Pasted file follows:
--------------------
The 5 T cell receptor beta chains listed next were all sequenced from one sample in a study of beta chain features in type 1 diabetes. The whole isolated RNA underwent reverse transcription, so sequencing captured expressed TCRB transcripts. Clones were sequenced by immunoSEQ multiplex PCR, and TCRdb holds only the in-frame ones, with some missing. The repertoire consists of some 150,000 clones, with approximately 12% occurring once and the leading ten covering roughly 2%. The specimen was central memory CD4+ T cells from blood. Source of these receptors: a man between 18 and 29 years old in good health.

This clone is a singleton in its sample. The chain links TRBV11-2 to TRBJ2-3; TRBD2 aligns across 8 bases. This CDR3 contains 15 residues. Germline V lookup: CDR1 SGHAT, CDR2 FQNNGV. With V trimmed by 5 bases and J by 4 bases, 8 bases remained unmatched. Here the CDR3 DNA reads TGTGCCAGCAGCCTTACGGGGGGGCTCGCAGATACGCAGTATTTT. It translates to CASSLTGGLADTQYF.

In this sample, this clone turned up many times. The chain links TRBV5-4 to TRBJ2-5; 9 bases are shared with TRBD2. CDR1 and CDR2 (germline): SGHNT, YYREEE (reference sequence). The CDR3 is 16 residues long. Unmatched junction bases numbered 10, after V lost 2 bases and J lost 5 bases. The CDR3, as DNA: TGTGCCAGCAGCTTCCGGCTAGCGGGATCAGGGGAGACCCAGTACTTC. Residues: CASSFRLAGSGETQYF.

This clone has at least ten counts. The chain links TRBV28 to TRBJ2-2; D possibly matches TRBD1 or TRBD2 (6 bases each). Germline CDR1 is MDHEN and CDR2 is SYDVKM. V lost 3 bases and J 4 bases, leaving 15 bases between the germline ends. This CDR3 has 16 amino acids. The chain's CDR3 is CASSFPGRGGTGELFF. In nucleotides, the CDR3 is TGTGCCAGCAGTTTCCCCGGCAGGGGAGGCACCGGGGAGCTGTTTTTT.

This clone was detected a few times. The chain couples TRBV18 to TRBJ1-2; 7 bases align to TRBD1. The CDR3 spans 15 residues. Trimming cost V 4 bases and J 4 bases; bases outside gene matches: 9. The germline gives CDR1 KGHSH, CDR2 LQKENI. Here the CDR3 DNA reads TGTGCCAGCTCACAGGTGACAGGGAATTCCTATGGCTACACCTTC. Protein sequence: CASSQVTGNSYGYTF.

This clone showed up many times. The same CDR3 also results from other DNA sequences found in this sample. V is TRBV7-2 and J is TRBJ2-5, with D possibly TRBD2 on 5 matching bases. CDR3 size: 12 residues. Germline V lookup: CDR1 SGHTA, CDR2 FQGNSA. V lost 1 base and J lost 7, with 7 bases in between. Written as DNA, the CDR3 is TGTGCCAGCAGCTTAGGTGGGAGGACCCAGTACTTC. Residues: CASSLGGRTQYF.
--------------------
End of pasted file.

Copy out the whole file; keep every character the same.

The 5 T cell receptor beta chains listed next were all sequenced from one sample in a study of beta chain features in type 1 diabetes. The whole isolated RNA underwent reverse transcription, so sequencing captured expressed TCRB transcripts. Clones were sequenced by immunoSEQ multiplex PCR, and TCRdb holds only the in-frame ones, with some missing. The repertoire consists of some 150,000 clones, with approximately 12% occurring once and the leading ten covering roughly 2%. The specimen was central memory CD4+ T cells from blood. Source of these receptors: a man between 18 and 29 years old in good health.

This clone is a singleton in its sample. The chain links TRBV11-2 to TRBJ2-3; TRBD2 aligns across 8 bases. This CDR3 contains 15 residues. Germline V lookup: CDR1 SGHAT, CDR2 FQNNGV. With V trimmed by 5 bases and J by 4 bases, 8 bases remained unmatched. Here the CDR3 DNA reads TGTGCCAGCAGCCTTACGGGGGGGCTCGCAGATACGCAGTATTTT. It translates to CASSLTGGLADTQYF.

In this sample, this clone turned up many times. The chain links TRBV5-4 to TRBJ2-5; 9 bases are shared with TRBD2. CDR1 and CDR2 (germline): SGHNT, YYREEE (reference sequence). The CDR3 is 16 residues long. Unmatched junction bases numbered 10, after V lost 2 bases and J lost 5 bases. The CDR3, as DNA: TGTGCCAGCAGCTTCCGGCTAGCGGGATCAGGGGAGACCCAGTACTTC. Residues: CASSFRLAGSGETQYF.

This clone has at least ten counts. The chain links TRBV28 to TRBJ2-2; D possibly matches TRBD1 or TRBD2 (6 bases each). Germline CDR1 is MDHEN and CDR2 is SYDVKM. V lost 3 bases and J 4 bases, leaving 15 bases between the germline ends. This CDR3 has 16 amino acids. The chain's CDR3 is CASSFPGRGGTGELFF. In nucleotides, the CDR3 is TGTGCCAGCAGTTTCCCCGGCAGGGGAGGCACCGGGGAGCTGTTTTTT.

This clone was detected a few times. The chain couples TRBV18 to TRBJ1-2; 7 bases align to TRBD1. The CDR3 spans 15 residues. Trimming cost V 4 bases and J 4 bases; bases outside gene matches: 9. The germline gives CDR1 KGHSH, CDR2 LQKENI. Here the CDR3 DNA reads TGTGCCAGCTCACAGGTGACAGGGAATTCCTATGGCTACACCTTC. Protein sequence: CASSQVTGNSYGYTF.

This clone showed up many times. The same CDR3 also results from other DNA sequences found in this sample. V is TRBV7-2 and J is TRBJ2-5, with D possibly TRBD2 on 5 matching bases. CDR3 size: 12 residues. Germline V lookup: CDR1 SGHTA, CDR2 FQGNSA. V lost 1 base and J lost 7, with 7 bases in between. Written as DNA, the CDR3 is TGTGCCAGCAGCTTAGGTGGGAGGACCCAGTACTTC. Residues: CASSLGGRTQYF.